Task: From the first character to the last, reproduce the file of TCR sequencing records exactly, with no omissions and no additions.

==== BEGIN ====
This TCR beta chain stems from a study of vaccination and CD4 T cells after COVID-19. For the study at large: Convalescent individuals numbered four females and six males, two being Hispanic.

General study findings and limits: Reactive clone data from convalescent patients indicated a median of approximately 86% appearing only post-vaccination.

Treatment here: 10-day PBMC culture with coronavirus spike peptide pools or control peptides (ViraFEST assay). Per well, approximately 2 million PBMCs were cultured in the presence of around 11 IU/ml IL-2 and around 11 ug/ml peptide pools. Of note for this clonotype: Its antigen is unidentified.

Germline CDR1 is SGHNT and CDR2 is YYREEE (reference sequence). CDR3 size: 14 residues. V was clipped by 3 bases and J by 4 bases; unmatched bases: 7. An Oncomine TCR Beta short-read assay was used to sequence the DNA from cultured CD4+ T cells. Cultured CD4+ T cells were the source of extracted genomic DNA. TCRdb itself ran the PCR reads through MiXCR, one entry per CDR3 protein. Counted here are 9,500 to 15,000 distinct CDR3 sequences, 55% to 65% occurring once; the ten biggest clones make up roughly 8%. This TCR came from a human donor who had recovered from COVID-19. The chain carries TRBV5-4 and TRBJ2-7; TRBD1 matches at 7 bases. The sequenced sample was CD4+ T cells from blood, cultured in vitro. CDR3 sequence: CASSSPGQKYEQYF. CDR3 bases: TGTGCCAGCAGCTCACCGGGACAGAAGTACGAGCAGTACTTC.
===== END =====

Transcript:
This TCR beta chain stems from a study of vaccination and CD4 T cells after COVID-19. For the study at large: Convalescent individuals numbered four females and six males, two being Hispanic.

General study findings and limits: Reactive clone data from convalescent patients indicated a median of approximately 86% appearing only post-vaccination.

Treatment here: 10-day PBMC culture with coronavirus spike peptide pools or control peptides (ViraFEST assay). Per well, approximately 2 million PBMCs were cultured in the presence of around 11 IU/ml IL-2 and around 11 ug/ml peptide pools. Of note for this clonotype: Its antigen is unidentified.

Germline CDR1 is SGHNT and CDR2 is YYREEE (reference sequence). CDR3 size: 14 residues. V was clipped by 3 bases and J by 4 bases; unmatched bases: 7. An Oncomine TCR Beta short-read assay was used to sequence the DNA from cultured CD4+ T cells. Cultured CD4+ T cells were the source of extracted genomic DNA. TCRdb itself ran the PCR reads through MiXCR, one entry per CDR3 protein. Counted here are 9,500 to 15,000 distinct CDR3 sequences, 55% to 65% occurring once; the ten biggest clones make up roughly 8%. This TCR came from a human donor who had recovered from COVID-19. The chain carries TRBV5-4 and TRBJ2-7; TRBD1 matches at 7 bases. The sequenced sample was CD4+ T cells from blood, cultured in vitro. CDR3 sequence: CASSSPGQKYEQYF. CDR3 bases: TGTGCCAGCAGCTCACCGGGACAGAAGTACGAGCAGTACTTC.